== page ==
Phylogenetic relationships among cpDNA and nDNA haplotypes were constructed using Bayesian inference (Fig. S1). The four phylogenies were strongly supported with Bayesian probabilities, revealing a haplotype monophyly for C. guizhouensis with Cycas edentata and Cycas rumphii as outgroups. The 12 cpDNA haplotypes were grouped into two clades, showing that haplotype guiH7 was the firstly diverged haplotype and the others were grouped into a clade. Among this clade, haplotypes guiH2, guiH3, guiH4, guiH5, guiH8, guiH9 and guiH10 were clustered into a subclade, indicating that they were more closely related than others, although the phylogenetic relationship within the subclade was not resolved (Fig. S1A). The GTP haplotype phylogenetic tree showed that haplotypes guiG1, guiG2 and guiG4 were grouped together and haplotypes guiG6 and guiG7 were clustered together, indicating that they shared closer relationships, respectively (Fig. S1B). For the PHYP haplotypes in the Bayesian phylogram, guiP2, guiP3, guiP7 were firstly and parallelly diverged haplotypes, while the relationship of the remaining seven haplotypes which formed a subclade was not resolved, either (Fig. S1C). Recombination gave rise to many haplotypes in the nuclear gene F3H. For haplotypes guiF13, guiF14 and guiF29 that were the earliest diverged in the F3H phylogram, their further relationships had not been figured out for lacking sufficient informative sites. Within the subsequent diverged but weakly supported clade (PP = 57) where 26 haplotypes were clustered in, although some genetic relationships of some F3H haplotypes were basically resolved such as haplotypes guiF1, guiF5 and guiF10, parallel relationships were also observed in most haplotypes (Fig. S1D).

Genealogies reflecting topology and haplotype frequency were constructed for cpDNA and three nuclear genes (Fig. 2). The haplotype network of cpDNA was concordant with the haplotype network of nuclear genes GTP and PHYP, with each showing 1–2 centrally located nodes representing hypothetical ancestral haplotypes (Fig. 2A–C). The remaining haplotypes were linked to these central haplotypes by 1–3 steps in a star-like network. A reticulate evolutionary relationship was observed in the F3H haplotype network (Fig. 2D).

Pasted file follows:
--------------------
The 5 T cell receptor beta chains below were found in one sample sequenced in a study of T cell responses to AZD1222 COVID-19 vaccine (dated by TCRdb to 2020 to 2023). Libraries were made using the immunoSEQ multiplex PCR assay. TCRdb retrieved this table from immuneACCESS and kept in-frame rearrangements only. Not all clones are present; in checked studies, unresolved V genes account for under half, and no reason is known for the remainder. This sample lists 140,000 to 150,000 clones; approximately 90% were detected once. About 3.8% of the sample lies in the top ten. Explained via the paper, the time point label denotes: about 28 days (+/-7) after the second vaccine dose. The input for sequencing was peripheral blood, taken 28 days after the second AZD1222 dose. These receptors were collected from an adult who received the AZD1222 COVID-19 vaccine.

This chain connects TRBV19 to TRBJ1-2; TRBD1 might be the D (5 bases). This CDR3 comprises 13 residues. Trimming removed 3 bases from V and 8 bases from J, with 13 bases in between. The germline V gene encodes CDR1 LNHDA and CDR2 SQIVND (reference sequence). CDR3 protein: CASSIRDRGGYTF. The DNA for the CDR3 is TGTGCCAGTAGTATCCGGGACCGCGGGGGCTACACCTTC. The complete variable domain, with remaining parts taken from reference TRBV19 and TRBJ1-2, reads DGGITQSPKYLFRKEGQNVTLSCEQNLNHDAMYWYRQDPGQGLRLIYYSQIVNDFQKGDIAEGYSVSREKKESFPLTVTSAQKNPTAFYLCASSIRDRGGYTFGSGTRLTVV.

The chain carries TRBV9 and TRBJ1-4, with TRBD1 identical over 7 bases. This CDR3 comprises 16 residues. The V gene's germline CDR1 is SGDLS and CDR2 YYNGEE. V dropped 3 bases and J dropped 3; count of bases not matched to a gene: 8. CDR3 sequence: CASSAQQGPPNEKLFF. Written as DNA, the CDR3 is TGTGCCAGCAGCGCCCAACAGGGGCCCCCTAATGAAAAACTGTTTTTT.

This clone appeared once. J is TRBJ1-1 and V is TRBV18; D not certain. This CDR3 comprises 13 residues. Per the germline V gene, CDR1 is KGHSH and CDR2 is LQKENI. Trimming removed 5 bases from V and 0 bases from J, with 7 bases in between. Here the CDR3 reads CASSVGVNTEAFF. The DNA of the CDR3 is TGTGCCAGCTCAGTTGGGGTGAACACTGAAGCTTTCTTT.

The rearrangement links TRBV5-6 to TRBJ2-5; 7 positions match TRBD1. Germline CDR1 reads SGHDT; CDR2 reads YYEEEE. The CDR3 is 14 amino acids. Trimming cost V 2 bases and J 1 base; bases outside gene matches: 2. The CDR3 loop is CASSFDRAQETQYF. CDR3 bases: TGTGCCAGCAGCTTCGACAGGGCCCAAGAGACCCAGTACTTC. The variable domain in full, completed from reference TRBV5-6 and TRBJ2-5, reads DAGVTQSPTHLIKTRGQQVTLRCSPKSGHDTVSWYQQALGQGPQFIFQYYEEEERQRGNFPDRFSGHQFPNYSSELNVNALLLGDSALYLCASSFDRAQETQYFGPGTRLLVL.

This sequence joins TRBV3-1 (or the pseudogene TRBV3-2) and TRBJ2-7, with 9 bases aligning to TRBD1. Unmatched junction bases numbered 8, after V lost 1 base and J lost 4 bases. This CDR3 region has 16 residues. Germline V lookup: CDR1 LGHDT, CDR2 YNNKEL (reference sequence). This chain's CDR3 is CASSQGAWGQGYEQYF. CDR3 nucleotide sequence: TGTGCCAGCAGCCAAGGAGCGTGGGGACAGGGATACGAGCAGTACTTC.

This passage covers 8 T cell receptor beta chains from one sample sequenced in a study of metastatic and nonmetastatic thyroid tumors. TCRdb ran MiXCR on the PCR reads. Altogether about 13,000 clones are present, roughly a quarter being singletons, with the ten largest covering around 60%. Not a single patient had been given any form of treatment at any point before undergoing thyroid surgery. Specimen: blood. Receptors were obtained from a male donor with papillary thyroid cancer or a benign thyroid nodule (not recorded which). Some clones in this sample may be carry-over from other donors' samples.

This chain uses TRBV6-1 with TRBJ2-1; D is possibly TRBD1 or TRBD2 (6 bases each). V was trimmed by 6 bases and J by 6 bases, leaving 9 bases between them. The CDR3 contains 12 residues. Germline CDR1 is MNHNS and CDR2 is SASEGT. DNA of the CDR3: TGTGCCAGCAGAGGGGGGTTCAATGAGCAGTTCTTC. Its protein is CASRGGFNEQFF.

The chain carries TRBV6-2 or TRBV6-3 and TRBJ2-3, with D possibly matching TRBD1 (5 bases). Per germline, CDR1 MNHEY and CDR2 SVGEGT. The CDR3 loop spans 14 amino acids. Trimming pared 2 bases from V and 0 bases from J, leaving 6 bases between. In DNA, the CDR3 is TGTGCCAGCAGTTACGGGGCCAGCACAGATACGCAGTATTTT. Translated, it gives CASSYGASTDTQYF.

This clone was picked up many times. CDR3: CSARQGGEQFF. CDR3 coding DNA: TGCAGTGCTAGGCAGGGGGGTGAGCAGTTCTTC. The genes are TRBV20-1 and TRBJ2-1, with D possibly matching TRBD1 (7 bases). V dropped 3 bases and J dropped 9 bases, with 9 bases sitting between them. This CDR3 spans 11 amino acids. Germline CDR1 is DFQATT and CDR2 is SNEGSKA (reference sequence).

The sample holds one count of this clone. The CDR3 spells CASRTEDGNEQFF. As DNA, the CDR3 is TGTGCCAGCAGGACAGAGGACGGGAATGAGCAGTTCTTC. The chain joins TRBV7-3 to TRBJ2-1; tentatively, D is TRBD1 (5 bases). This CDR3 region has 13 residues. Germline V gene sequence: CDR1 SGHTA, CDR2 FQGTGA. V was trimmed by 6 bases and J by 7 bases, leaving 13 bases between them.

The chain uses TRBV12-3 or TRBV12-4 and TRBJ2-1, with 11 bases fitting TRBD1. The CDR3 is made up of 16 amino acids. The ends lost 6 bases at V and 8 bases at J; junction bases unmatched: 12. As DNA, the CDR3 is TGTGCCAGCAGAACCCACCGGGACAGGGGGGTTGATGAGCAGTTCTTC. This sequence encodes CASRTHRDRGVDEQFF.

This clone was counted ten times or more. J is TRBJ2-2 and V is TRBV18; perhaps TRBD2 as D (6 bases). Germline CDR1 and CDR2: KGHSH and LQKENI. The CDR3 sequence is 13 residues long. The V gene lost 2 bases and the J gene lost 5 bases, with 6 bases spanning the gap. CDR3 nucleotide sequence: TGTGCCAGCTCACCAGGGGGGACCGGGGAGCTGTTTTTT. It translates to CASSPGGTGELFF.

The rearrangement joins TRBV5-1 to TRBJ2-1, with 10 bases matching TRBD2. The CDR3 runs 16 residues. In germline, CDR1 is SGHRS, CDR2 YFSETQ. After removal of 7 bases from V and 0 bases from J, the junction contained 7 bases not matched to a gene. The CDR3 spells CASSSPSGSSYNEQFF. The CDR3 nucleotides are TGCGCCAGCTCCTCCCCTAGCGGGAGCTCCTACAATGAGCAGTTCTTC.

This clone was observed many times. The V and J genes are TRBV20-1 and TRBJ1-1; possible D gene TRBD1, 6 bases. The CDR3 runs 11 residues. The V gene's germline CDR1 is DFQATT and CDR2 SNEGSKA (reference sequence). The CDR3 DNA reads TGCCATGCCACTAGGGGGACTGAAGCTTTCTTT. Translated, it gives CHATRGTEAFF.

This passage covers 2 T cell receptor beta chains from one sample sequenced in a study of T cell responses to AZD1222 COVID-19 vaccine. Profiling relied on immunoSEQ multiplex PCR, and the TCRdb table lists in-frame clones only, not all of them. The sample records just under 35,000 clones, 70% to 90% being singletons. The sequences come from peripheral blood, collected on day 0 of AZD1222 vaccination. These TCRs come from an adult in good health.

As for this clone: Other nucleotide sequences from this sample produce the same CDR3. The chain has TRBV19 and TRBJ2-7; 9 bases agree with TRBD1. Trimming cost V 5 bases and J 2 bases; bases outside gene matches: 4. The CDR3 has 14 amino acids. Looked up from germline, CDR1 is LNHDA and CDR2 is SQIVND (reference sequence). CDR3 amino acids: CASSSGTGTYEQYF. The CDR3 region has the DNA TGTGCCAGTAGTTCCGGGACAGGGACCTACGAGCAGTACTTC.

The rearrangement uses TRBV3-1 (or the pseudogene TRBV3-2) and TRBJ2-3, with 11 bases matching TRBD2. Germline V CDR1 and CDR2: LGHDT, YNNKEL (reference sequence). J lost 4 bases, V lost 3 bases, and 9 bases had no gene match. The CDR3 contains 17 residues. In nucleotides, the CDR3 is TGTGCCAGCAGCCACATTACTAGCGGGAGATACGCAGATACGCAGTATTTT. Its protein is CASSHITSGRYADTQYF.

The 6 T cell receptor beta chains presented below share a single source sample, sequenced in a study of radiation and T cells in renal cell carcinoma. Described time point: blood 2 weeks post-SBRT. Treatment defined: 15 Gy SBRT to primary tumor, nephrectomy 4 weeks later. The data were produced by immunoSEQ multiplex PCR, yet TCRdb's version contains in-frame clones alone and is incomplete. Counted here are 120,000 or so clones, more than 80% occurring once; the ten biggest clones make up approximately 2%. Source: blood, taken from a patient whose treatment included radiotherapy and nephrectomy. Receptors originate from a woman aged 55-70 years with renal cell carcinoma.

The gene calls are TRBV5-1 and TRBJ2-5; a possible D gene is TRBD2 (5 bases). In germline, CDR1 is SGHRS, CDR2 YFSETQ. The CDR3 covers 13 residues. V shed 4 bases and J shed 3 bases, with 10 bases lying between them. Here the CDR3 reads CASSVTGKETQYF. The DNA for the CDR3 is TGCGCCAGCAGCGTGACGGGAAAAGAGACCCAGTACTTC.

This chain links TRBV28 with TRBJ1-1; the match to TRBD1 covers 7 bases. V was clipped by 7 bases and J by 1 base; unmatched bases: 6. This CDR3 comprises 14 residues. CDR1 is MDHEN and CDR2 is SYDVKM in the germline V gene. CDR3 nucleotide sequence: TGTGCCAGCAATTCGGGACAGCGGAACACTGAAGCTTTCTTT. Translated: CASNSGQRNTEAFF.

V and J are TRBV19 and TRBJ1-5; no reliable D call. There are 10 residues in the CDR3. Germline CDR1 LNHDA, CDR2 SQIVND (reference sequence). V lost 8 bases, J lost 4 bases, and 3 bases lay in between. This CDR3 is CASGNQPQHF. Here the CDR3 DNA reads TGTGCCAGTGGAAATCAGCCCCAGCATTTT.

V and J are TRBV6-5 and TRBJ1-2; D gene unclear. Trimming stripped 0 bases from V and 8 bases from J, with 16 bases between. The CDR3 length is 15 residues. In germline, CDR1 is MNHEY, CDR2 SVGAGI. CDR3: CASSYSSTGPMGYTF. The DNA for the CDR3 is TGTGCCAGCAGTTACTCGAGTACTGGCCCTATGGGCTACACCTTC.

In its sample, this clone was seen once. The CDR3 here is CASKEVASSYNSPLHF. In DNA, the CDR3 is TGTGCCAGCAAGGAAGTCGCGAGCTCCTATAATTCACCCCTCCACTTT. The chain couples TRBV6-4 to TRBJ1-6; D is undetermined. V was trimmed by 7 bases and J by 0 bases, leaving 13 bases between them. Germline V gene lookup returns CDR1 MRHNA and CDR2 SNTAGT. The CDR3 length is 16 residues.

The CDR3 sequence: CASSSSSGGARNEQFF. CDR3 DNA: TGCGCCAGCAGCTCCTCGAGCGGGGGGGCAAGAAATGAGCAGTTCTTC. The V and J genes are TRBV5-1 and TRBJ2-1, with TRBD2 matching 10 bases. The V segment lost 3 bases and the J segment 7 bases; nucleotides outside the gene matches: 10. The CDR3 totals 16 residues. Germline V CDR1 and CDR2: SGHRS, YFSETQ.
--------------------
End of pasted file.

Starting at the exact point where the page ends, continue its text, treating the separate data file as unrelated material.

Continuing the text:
Figure 2
figure 2

Network of haplotypes of C. guizhouensis based on cpDNA (A), GTP (B), PHYP (C) and F3H (D). The numbers on branches indicate mutational steps. Haplotype distribution in 11 populations refers to Table S2.

Phylogenetic divergence time estimation from haplotypes

The BEAST-derived trees for the four DNA sequences revealed similar topologies (Fig. 3). The 12 cpDNA haplotypes clustered into two lineages, one including five haplotypes with guiH1 as the ancestral haplotype and the other including seven haplotypes with guiH2 as the ancestral haplotype. The two lineages were split at approximately 0.460 MYA and haplotypes in the inner lineages were diverged from 0.155 MYA to 0.050 MYA and 0.171 MYA to 0.048 MYA, respectively (Fig. 3A). For the three nDNA haplotype trees, haplotypes were also grouped into two lineages, separately coalescing at 0.453 MYA (GTP), 0.181 MYA (PHYP) and 1.334 MYA (F3H) (Fig. 3B–D). Coalescent events occurred much earlier in F3H than in GTP, PHYP and cpDNA. In total, most tip haplotypes in the four BEAST-derived trees diverged recently from their common ancestors. These results entirely implied that haplotypes of C. guizhouensis diverged in the Middle-Upper Pleistocene.